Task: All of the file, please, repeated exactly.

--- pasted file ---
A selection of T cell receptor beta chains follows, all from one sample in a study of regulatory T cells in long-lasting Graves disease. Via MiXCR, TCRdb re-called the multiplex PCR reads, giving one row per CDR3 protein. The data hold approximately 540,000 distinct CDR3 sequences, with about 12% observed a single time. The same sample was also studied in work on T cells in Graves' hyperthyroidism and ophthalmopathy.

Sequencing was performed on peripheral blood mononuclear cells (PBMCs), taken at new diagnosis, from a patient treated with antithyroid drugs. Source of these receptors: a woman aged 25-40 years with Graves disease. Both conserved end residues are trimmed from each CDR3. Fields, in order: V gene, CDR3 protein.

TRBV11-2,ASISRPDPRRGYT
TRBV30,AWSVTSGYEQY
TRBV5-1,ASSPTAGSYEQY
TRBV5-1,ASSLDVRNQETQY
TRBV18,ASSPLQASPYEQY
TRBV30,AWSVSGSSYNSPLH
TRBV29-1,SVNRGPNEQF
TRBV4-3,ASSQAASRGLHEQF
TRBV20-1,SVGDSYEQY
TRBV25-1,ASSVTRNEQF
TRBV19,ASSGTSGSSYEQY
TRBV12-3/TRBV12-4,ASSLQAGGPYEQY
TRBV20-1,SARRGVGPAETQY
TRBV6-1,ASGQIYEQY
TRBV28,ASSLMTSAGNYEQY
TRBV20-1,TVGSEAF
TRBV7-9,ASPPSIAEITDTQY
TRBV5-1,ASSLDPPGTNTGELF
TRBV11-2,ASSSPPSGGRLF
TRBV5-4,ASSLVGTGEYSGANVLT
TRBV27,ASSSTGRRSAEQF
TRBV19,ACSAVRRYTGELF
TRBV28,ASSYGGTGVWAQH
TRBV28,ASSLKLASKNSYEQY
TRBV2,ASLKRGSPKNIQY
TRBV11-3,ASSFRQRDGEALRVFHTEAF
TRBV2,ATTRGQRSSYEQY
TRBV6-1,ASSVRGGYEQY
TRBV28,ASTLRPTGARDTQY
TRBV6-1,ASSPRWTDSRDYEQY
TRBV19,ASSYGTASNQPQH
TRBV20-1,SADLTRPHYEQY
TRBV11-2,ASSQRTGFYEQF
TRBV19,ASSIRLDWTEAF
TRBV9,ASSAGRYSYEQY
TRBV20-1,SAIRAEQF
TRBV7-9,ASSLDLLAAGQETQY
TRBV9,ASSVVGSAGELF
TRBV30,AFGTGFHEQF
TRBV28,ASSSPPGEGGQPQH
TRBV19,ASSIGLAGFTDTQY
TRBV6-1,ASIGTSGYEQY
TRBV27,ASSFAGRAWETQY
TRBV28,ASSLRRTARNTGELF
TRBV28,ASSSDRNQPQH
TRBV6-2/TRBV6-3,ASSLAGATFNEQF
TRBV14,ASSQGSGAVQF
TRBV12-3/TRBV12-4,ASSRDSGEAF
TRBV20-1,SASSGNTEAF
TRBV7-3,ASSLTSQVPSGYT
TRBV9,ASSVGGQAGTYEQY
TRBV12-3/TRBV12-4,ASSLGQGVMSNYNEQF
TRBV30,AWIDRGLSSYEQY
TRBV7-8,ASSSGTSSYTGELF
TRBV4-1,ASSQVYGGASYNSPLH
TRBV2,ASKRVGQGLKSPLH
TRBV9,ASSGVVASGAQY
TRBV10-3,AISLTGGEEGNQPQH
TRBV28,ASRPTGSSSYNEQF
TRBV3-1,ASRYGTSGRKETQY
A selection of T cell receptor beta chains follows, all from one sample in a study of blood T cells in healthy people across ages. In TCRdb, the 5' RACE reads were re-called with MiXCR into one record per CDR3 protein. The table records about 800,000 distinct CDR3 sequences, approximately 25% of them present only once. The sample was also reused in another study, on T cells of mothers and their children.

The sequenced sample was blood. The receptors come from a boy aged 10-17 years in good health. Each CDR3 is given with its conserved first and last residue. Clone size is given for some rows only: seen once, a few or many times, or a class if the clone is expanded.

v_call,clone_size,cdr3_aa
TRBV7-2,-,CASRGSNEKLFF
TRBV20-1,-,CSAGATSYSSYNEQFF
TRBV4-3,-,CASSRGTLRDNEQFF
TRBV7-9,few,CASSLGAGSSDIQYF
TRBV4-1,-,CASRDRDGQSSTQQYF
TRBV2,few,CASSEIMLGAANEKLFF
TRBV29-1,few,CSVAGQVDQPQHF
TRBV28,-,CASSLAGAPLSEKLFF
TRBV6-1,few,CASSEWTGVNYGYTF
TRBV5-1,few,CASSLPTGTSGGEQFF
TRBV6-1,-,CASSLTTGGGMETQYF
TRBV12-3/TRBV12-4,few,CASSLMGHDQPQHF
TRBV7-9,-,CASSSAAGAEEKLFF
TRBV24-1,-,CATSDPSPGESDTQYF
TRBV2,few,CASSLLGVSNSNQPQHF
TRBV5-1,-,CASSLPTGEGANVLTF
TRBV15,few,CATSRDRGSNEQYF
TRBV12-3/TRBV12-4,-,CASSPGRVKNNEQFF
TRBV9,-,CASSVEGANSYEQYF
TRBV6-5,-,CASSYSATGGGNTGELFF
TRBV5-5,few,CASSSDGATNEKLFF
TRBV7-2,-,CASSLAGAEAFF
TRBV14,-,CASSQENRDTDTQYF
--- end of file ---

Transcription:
A selection of T cell receptor beta chains follows, all from one sample in a study of regulatory T cells in long-lasting Graves disease. Via MiXCR, TCRdb re-called the multiplex PCR reads, giving one row per CDR3 protein. The data hold approximately 540,000 distinct CDR3 sequences, with about 12% observed a single time. The same sample was also studied in work on T cells in Graves' hyperthyroidism and ophthalmopathy.

Sequencing was performed on peripheral blood mononuclear cells (PBMCs), taken at new diagnosis, from a patient treated with antithyroid drugs. Source of these receptors: a woman aged 25-40 years with Graves disease. Both conserved end residues are trimmed from each CDR3. Fields, in order: V gene, CDR3 protein.

TRBV11-2,ASISRPDPRRGYT
TRBV30,AWSVTSGYEQY
TRBV5-1,ASSPTAGSYEQY
TRBV5-1,ASSLDVRNQETQY
TRBV18,ASSPLQASPYEQY
TRBV30,AWSVSGSSYNSPLH
TRBV29-1,SVNRGPNEQF
TRBV4-3,ASSQAASRGLHEQF
TRBV20-1,SVGDSYEQY
TRBV25-1,ASSVTRNEQF
TRBV19,ASSGTSGSSYEQY
TRBV12-3/TRBV12-4,ASSLQAGGPYEQY
TRBV20-1,SARRGVGPAETQY
TRBV6-1,ASGQIYEQY
TRBV28,ASSLMTSAGNYEQY
TRBV20-1,TVGSEAF
TRBV7-9,ASPPSIAEITDTQY
TRBV5-1,ASSLDPPGTNTGELF
TRBV11-2,ASSSPPSGGRLF
TRBV5-4,ASSLVGTGEYSGANVLT
TRBV27,ASSSTGRRSAEQF
TRBV19,ACSAVRRYTGELF
TRBV28,ASSYGGTGVWAQH
TRBV28,ASSLKLASKNSYEQY
TRBV2,ASLKRGSPKNIQY
TRBV11-3,ASSFRQRDGEALRVFHTEAF
TRBV2,ATTRGQRSSYEQY
TRBV6-1,ASSVRGGYEQY
TRBV28,ASTLRPTGARDTQY
TRBV6-1,ASSPRWTDSRDYEQY
TRBV19,ASSYGTASNQPQH
TRBV20-1,SADLTRPHYEQY
TRBV11-2,ASSQRTGFYEQF
TRBV19,ASSIRLDWTEAF
TRBV9,ASSAGRYSYEQY
TRBV20-1,SAIRAEQF
TRBV7-9,ASSLDLLAAGQETQY
TRBV9,ASSVVGSAGELF
TRBV30,AFGTGFHEQF
TRBV28,ASSSPPGEGGQPQH
TRBV19,ASSIGLAGFTDTQY
TRBV6-1,ASIGTSGYEQY
TRBV27,ASSFAGRAWETQY
TRBV28,ASSLRRTARNTGELF
TRBV28,ASSSDRNQPQH
TRBV6-2/TRBV6-3,ASSLAGATFNEQF
TRBV14,ASSQGSGAVQF
TRBV12-3/TRBV12-4,ASSRDSGEAF
TRBV20-1,SASSGNTEAF
TRBV7-3,ASSLTSQVPSGYT
TRBV9,ASSVGGQAGTYEQY
TRBV12-3/TRBV12-4,ASSLGQGVMSNYNEQF
TRBV30,AWIDRGLSSYEQY
TRBV7-8,ASSSGTSSYTGELF
TRBV4-1,ASSQVYGGASYNSPLH
TRBV2,ASKRVGQGLKSPLH
TRBV9,ASSGVVASGAQY
TRBV10-3,AISLTGGEEGNQPQH
TRBV28,ASRPTGSSSYNEQF
TRBV3-1,ASRYGTSGRKETQY
A selection of T cell receptor beta chains follows, all from one sample in a study of blood T cells in healthy people across ages. In TCRdb, the 5' RACE reads were re-called with MiXCR into one record per CDR3 protein. The table records about 800,000 distinct CDR3 sequences, approximately 25% of them present only once. The sample was also reused in another study, on T cells of mothers and their children.

The sequenced sample was blood. The receptors come from a boy aged 10-17 years in good health. Each CDR3 is given with its conserved first and last residue. Clone size is given for some rows only: seen once, a few or many times, or a class if the clone is expanded.

v_call,clone_size,cdr3_aa
TRBV7-2,-,CASRGSNEKLFF
TRBV20-1,-,CSAGATSYSSYNEQFF
TRBV4-3,-,CASSRGTLRDNEQFF
TRBV7-9,few,CASSLGAGSSDIQYF
TRBV4-1,-,CASRDRDGQSSTQQYF
TRBV2,few,CASSEIMLGAANEKLFF
TRBV29-1,few,CSVAGQVDQPQHF
TRBV28,-,CASSLAGAPLSEKLFF
TRBV6-1,few,CASSEWTGVNYGYTF
TRBV5-1,few,CASSLPTGTSGGEQFF
TRBV6-1,-,CASSLTTGGGMETQYF
TRBV12-3/TRBV12-4,few,CASSLMGHDQPQHF
TRBV7-9,-,CASSSAAGAEEKLFF
TRBV24-1,-,CATSDPSPGESDTQYF
TRBV2,few,CASSLLGVSNSNQPQHF
TRBV5-1,-,CASSLPTGEGANVLTF
TRBV15,few,CATSRDRGSNEQYF
TRBV12-3/TRBV12-4,-,CASSPGRVKNNEQFF
TRBV9,-,CASSVEGANSYEQYF
TRBV6-5,-,CASSYSATGGGNTGELFF
TRBV5-5,few,CASSSDGATNEKLFF
TRBV7-2,-,CASSLAGAEAFF
TRBV14,-,CASSQENRDTDTQYF